We encourage readers to copy and distribute our work for non-commercial purposes, with attribution to InSight Crime in the byline and links to the original at both the top and bottom of the article. Check the Creative Commons website for more details of how to share our work, and please send us an email if you use an article.

Was this content helpful?

We want to sustain Latin America’s largest organized crime database, but in order to do so, we need resources.

DONATE

Related Content

COLOMBIA / 3 SEP 2020

The coronavirus pandemic sparked a shift in Colombia as criminal actors the nation over sought to profit from the sudden…

COCA / 23 MAR 2017

InSight Crime takes a closer look at shifts in coca cultivation trends in 19 of Colombia's departments based on the…

COLOMBIA / 17 MAR 2011

The Insititute of Studies for Development and Peace (Instituto de Estudios Para el Desarrollo y la Paz –…

About InSight Crime

THE ORGANIZATION

Unraveling the Web of Elites Connected to Organized Crime

27 JUL 2021

InSight Crime published Elites and Organized Crime in Nicaragua, a deep dive into the relationships between criminal actors and elites in that Central American nation.

THE ORGANIZATION

InSight Crime’s Greater Focus on US-Mexico Border

20 JUL 2021

InSight Crime has decided to turn many of its investigative resources towards understanding and chronicling the criminal dynamics along the US-Mexico border.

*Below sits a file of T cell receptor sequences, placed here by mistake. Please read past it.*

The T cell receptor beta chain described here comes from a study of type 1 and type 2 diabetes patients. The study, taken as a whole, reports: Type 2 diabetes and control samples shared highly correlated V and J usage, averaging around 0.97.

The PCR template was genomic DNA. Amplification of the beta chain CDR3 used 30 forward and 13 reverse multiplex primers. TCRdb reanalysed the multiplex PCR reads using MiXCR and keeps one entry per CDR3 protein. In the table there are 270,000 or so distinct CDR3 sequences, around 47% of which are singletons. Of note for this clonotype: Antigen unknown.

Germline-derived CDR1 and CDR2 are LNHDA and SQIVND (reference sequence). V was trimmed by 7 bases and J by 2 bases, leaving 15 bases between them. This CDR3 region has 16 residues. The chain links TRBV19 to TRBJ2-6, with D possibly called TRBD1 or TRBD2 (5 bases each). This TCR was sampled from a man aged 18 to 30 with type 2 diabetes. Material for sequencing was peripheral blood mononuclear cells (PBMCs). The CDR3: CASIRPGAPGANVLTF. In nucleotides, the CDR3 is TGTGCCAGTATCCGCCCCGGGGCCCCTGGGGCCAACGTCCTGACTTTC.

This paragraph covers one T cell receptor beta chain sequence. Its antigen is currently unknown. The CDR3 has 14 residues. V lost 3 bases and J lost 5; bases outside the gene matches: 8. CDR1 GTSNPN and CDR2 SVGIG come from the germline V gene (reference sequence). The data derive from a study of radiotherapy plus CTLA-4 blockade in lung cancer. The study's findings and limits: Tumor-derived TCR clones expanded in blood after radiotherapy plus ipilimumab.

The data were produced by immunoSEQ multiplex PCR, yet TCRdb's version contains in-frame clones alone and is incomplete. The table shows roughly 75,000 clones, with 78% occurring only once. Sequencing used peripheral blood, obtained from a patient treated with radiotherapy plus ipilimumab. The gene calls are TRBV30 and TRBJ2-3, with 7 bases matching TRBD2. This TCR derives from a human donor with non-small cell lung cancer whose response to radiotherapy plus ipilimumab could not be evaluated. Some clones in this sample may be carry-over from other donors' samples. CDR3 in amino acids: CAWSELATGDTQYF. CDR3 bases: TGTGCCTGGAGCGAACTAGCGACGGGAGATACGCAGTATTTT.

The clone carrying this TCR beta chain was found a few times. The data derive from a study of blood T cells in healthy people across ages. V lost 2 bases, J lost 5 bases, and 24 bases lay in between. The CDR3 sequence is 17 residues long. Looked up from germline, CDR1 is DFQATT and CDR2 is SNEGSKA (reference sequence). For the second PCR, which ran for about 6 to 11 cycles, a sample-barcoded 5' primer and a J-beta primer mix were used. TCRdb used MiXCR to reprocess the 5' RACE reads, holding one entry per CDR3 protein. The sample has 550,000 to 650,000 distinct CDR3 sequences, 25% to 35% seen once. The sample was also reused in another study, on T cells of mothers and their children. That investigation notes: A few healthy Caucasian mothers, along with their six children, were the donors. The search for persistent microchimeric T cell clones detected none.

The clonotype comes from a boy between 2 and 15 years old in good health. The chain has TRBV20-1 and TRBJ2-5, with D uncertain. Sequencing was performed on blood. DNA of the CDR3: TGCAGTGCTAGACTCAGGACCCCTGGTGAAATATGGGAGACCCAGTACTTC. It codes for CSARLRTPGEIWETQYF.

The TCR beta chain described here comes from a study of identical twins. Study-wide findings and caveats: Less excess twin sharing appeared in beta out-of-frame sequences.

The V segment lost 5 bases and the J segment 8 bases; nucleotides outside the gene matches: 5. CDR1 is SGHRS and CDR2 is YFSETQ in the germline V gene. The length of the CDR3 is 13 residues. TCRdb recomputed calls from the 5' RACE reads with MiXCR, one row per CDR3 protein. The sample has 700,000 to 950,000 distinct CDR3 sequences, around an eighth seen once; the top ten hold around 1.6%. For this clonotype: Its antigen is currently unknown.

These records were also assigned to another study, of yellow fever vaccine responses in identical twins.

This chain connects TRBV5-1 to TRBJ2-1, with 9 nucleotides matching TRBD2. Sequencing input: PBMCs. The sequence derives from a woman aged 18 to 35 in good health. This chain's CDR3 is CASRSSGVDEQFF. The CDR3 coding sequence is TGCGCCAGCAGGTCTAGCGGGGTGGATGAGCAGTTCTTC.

THE ORGANIZATION

Key Arrests and Police Budget Increases Due to InSight Crime Investigations

8 JUL 2021

With Memo Fantasma’s arrest, InSight Crime has proven that our investigations can and will uncover major criminal threats in the Americas.

THE ORGANIZATION

Organized Crime’s Influence on Gender-Based Violence

30 JUN 2021

InSight Crime investigator Laura N. Ávila spoke on organized crime and gender-based violence at the launch of a research project by the United Nations Development Programme.

THE ORGANIZATION

Conversation with Paraguay Judicial Operators on PCC

24 JUN 2021

InSight Crime Co-director Steven Dudley formed part of a panel attended by over 500 students, all of whom work in Paraguay's judicial system.